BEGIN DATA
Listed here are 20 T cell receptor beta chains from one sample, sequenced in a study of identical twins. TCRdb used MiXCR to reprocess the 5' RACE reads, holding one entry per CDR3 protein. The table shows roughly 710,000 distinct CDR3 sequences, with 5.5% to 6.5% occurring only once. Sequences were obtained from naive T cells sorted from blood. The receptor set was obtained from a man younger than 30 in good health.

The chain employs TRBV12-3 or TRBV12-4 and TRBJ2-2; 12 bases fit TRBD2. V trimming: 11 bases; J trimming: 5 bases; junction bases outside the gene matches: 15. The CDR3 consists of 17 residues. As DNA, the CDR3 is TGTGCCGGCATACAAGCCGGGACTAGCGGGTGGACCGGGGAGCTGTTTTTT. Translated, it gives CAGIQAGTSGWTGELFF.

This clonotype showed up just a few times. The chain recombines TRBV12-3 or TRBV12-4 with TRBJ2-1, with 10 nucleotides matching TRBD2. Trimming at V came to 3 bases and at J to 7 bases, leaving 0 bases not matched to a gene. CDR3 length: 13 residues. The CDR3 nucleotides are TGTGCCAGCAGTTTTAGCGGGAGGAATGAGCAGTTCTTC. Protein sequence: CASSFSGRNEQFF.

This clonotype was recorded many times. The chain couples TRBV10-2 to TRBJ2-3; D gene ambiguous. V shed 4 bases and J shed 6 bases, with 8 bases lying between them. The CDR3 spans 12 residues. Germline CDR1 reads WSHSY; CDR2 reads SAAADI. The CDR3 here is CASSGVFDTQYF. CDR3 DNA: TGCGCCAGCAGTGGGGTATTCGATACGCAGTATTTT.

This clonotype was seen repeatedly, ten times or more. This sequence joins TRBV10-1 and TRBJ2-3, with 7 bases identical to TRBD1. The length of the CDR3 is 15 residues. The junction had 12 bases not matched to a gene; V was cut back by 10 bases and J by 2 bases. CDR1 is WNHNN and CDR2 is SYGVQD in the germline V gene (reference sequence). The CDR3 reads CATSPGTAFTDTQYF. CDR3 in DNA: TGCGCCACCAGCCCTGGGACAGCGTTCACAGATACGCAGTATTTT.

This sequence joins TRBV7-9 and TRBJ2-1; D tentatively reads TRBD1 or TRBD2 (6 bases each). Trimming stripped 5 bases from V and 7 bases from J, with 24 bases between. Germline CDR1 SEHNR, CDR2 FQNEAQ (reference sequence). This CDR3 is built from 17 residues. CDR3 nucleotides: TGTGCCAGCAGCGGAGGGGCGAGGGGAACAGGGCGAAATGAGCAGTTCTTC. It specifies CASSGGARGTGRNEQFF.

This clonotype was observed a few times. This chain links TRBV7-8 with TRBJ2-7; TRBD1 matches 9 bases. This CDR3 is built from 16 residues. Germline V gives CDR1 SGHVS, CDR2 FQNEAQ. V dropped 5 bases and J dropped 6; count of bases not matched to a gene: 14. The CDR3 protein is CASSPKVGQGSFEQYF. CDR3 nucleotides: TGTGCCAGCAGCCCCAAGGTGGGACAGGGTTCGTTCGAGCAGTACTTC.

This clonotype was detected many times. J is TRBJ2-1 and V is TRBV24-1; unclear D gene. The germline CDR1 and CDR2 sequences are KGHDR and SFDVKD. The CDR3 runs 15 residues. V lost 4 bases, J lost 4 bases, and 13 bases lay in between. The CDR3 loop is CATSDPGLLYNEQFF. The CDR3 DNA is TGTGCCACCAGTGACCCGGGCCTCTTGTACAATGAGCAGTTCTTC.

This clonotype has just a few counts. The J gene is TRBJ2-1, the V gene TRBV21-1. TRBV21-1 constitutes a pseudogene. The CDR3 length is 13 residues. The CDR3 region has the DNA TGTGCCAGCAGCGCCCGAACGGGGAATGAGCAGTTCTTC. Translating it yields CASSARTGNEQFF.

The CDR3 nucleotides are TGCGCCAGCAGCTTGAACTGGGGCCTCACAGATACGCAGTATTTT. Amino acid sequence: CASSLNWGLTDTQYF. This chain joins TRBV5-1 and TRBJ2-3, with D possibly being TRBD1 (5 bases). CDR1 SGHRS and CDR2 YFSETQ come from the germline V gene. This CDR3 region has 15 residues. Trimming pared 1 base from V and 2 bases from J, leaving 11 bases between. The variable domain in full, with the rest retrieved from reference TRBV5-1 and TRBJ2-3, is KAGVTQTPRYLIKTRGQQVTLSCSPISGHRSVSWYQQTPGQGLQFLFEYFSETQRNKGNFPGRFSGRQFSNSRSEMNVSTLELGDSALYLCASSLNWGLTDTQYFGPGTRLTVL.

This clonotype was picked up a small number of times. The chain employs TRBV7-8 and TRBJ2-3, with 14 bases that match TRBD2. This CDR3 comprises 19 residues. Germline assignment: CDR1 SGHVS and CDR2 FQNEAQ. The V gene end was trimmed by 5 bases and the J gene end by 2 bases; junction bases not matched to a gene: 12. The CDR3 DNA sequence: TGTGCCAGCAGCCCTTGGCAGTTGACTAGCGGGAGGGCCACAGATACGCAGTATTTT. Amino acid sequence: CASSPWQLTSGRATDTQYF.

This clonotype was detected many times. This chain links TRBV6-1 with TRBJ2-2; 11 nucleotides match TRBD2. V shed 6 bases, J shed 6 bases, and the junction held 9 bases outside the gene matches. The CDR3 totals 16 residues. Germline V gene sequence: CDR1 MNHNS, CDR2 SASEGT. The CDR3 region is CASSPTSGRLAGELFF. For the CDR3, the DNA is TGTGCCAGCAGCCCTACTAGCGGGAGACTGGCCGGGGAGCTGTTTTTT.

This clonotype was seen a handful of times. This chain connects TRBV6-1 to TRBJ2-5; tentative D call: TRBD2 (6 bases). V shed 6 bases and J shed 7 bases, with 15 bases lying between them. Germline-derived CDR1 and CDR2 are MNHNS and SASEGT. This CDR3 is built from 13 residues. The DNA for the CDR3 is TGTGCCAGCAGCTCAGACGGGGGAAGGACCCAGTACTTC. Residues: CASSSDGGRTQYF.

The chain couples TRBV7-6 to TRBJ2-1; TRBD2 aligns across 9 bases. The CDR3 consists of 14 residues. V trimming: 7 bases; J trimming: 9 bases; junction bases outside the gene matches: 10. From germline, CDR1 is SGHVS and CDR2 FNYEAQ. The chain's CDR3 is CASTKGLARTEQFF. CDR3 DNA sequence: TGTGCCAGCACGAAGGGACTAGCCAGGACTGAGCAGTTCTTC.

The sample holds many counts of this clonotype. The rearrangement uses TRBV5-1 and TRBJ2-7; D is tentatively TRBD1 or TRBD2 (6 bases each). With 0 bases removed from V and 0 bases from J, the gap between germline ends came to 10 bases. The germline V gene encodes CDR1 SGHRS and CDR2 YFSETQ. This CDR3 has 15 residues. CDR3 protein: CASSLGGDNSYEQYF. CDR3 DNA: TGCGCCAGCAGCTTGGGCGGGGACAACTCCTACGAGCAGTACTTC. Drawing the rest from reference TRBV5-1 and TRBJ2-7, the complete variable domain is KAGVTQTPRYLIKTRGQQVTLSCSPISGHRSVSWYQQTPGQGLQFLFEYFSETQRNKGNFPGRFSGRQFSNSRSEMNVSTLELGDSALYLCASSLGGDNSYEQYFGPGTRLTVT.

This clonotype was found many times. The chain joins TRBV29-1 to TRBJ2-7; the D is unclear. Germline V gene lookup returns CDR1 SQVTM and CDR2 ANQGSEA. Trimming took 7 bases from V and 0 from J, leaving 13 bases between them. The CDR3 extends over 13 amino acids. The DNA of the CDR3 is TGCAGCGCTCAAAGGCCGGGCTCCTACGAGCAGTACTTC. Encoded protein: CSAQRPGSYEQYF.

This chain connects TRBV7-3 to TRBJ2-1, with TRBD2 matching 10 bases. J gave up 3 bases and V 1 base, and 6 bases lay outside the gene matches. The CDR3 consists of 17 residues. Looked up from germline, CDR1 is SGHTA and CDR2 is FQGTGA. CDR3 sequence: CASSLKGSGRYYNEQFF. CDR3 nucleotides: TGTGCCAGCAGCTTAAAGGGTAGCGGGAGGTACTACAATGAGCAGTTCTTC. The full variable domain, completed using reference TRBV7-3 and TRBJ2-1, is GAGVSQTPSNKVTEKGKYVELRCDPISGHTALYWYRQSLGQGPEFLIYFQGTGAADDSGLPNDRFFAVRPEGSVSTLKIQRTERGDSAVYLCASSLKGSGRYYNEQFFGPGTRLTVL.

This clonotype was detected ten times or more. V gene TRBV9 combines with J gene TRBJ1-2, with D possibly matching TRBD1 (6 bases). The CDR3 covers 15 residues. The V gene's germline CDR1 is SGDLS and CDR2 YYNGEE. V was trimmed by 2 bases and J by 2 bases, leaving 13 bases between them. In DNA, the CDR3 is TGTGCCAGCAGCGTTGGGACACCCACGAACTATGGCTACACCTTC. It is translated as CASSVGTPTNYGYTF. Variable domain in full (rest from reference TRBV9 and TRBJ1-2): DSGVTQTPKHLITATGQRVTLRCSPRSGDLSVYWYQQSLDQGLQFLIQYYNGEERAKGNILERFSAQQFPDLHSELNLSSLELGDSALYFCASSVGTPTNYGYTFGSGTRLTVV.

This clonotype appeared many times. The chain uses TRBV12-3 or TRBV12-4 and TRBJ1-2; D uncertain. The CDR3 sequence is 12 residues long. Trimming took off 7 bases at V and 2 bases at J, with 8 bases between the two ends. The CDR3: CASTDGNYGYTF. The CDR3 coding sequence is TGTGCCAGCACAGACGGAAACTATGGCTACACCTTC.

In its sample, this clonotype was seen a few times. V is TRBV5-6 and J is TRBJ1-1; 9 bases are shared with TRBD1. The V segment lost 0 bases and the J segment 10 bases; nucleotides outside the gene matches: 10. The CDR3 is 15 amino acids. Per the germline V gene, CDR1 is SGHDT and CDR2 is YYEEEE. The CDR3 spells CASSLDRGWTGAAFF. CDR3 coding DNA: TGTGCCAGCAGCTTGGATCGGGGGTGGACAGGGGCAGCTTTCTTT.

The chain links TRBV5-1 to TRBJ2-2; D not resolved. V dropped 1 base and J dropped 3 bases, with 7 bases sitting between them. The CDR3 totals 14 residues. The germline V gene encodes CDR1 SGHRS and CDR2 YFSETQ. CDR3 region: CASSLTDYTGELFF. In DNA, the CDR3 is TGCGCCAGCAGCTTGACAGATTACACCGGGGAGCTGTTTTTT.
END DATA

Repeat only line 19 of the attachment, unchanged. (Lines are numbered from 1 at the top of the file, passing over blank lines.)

This clonotype appeared many times. The chain uses TRBV12-3 or TRBV12-4 and TRBJ1-2; D uncertain. The CDR3 sequence is 12 residues long. Trimming took off 7 bases at V and 2 bases at J, with 8 bases between the two ends. The CDR3: CASTDGNYGYTF. The CDR3 coding sequence is TGTGCCAGCACAGACGGAAACTATGGCTACACCTTC.